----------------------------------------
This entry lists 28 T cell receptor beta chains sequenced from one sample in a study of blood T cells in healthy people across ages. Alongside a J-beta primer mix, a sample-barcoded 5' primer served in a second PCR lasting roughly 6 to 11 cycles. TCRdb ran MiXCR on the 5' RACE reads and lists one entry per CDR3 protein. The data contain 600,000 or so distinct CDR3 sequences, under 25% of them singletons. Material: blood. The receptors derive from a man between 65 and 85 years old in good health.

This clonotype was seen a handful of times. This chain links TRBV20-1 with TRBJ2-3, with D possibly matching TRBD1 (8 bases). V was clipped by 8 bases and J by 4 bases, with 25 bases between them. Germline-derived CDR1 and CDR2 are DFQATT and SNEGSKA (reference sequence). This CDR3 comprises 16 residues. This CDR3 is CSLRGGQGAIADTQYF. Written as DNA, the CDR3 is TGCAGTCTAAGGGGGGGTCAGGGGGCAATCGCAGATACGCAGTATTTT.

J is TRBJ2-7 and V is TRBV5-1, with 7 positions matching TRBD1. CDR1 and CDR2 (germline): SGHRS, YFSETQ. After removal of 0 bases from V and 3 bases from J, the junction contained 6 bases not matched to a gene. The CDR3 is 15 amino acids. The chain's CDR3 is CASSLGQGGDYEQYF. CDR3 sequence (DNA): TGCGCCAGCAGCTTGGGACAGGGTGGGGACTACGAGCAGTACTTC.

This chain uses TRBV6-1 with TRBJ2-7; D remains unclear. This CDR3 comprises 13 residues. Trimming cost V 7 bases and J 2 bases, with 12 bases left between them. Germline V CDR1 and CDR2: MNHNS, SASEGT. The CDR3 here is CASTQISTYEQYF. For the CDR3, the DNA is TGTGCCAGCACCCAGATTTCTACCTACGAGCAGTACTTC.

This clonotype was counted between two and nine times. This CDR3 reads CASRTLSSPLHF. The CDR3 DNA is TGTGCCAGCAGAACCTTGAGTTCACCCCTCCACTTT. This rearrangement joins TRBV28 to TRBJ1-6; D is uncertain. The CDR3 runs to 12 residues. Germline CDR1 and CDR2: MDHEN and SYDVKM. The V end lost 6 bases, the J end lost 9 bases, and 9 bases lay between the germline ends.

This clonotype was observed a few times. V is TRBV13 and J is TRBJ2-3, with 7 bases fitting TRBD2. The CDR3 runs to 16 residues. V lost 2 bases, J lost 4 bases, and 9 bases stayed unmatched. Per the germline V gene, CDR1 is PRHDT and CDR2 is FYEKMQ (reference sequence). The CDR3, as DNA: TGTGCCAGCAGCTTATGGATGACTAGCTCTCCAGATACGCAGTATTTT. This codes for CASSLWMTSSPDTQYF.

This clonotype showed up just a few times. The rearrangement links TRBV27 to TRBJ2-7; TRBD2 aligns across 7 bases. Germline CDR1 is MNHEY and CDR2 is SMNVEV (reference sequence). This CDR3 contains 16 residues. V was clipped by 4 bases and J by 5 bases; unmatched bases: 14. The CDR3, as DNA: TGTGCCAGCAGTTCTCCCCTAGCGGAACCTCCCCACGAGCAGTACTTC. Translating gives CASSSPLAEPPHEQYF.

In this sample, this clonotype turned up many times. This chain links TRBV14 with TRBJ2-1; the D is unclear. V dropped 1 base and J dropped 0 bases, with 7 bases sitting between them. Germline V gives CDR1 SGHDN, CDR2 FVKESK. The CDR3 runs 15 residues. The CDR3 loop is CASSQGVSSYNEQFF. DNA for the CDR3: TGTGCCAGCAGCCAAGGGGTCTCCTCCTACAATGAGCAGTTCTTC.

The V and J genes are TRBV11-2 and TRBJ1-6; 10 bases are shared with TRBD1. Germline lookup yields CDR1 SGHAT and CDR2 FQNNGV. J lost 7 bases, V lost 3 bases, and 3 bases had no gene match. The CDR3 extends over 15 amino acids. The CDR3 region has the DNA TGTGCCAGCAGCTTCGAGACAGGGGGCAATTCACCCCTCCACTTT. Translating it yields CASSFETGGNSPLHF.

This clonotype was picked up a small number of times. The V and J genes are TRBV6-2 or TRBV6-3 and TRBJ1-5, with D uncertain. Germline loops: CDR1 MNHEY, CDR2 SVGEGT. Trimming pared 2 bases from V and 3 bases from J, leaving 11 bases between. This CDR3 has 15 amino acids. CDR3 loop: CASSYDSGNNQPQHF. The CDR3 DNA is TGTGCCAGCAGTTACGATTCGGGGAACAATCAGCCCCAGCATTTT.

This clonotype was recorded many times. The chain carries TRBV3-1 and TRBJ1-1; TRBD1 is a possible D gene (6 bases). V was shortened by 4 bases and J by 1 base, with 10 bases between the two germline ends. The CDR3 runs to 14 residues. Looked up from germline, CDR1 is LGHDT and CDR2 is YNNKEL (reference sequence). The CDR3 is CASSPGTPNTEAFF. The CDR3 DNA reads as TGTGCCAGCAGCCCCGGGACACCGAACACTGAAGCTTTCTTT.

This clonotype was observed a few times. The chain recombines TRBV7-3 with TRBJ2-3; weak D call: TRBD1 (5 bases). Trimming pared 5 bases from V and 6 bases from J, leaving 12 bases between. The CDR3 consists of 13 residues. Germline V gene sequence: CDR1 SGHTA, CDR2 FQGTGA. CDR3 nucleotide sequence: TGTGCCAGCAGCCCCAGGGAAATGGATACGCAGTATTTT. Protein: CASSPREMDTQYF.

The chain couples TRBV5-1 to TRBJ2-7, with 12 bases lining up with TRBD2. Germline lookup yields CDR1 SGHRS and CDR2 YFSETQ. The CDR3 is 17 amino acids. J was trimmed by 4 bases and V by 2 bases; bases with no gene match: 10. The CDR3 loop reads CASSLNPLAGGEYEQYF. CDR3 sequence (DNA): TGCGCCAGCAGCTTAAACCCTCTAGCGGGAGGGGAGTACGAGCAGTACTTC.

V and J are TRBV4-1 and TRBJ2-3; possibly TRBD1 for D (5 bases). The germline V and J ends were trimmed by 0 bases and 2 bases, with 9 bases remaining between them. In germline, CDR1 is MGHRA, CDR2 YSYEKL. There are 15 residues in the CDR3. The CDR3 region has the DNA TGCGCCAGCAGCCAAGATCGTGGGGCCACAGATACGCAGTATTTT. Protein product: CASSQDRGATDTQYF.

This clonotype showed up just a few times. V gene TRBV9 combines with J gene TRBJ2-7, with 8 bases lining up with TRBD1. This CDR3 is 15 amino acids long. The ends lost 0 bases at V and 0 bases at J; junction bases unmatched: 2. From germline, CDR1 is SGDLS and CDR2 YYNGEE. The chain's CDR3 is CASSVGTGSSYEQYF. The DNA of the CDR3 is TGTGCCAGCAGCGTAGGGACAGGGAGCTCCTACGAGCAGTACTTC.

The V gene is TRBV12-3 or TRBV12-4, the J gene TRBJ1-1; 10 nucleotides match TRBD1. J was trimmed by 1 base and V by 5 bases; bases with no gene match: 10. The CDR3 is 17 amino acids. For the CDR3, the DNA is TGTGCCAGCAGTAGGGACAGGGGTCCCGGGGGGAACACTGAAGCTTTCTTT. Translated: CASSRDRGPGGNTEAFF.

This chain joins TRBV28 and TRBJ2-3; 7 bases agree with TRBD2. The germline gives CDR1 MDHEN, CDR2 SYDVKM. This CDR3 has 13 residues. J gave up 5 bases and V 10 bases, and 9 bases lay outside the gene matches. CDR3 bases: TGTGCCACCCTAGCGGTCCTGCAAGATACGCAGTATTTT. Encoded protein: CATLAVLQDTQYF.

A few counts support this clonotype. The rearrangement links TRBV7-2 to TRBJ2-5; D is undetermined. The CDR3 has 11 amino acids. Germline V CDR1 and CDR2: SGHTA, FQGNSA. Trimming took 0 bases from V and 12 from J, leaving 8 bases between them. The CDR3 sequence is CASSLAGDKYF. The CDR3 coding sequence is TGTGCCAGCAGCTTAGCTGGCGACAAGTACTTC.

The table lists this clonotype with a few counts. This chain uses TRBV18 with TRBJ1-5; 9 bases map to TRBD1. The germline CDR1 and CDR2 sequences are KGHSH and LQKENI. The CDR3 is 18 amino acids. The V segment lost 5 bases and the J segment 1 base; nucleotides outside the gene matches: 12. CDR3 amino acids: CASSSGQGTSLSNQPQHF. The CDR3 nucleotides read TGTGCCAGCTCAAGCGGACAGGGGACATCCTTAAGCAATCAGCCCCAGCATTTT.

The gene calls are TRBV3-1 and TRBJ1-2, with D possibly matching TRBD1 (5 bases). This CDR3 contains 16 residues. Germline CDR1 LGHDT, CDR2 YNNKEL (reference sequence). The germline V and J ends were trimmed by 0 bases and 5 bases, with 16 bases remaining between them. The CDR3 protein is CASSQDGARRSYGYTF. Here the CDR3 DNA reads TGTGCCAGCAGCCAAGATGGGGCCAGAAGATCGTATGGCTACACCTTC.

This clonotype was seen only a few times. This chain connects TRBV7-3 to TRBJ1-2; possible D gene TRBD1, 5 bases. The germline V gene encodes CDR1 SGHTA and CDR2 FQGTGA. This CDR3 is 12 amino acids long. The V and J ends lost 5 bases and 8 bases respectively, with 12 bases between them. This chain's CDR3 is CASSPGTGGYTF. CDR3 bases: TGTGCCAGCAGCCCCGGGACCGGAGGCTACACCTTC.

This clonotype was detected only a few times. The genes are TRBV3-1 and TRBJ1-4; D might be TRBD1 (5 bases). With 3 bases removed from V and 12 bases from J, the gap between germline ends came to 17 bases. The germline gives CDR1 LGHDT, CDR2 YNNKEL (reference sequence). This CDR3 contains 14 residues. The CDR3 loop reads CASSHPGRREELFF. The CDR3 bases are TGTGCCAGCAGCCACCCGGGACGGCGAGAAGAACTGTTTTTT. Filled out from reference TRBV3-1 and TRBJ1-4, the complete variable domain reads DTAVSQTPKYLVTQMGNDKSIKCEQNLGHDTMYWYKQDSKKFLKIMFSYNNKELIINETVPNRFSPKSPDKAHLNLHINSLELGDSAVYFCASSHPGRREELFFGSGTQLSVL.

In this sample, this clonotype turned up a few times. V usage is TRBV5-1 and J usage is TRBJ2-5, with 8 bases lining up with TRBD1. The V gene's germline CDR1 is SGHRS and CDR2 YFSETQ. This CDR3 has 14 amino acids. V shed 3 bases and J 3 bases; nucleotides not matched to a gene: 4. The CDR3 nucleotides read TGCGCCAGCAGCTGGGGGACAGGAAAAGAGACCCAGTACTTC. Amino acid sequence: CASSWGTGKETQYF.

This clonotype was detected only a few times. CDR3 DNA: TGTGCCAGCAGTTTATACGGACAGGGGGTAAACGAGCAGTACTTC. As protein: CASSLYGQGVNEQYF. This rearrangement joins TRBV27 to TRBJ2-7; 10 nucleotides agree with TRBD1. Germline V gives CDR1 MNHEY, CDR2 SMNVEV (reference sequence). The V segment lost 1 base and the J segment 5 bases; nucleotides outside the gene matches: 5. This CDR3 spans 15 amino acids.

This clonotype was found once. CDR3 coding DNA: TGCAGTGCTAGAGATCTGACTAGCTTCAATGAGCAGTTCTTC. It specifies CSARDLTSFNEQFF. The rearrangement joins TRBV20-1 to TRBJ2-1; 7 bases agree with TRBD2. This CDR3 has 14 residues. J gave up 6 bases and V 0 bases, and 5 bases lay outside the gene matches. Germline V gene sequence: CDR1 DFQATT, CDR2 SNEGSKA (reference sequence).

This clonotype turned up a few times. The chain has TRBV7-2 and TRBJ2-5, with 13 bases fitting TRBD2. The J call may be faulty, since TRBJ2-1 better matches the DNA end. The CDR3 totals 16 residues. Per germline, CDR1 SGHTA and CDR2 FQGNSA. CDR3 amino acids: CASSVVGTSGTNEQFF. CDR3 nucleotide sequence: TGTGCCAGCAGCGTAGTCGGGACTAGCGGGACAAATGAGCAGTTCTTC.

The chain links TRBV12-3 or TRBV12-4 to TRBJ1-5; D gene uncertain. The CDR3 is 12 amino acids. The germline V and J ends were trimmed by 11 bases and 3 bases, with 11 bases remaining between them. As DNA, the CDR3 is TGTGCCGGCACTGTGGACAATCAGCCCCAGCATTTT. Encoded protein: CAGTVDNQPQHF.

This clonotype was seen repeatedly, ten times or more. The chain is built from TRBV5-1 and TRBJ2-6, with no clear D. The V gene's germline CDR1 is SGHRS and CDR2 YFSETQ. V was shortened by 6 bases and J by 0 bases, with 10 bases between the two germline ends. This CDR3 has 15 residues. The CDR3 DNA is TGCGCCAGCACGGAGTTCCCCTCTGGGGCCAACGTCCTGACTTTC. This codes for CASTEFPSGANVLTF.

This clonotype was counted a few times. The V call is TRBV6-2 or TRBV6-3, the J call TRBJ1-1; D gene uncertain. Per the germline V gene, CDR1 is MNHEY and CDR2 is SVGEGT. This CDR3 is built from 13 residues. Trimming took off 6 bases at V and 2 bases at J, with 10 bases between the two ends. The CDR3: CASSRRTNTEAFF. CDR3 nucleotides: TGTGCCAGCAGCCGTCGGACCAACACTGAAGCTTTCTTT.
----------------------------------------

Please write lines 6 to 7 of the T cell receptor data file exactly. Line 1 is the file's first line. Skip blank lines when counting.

This clonotype was observed a few times. V is TRBV13 and J is TRBJ2-3, with 7 bases fitting TRBD2. The CDR3 runs to 16 residues. V lost 2 bases, J lost 4 bases, and 9 bases stayed unmatched. Per the germline V gene, CDR1 is PRHDT and CDR2 is FYEKMQ (reference sequence). The CDR3, as DNA: TGTGCCAGCAGCTTATGGATGACTAGCTCTCCAGATACGCAGTATTTT. This codes for CASSLWMTSSPDTQYF.

This clonotype showed up just a few times. The rearrangement links TRBV27 to TRBJ2-7; TRBD2 aligns across 7 bases. Germline CDR1 is MNHEY and CDR2 is SMNVEV (reference sequence). This CDR3 contains 16 residues. V was clipped by 4 bases and J by 5 bases; unmatched bases: 14. The CDR3, as DNA: TGTGCCAGCAGTTCTCCCCTAGCGGAACCTCCCCACGAGCAGTACTTC. Translating gives CASSSPLAEPPHEQYF.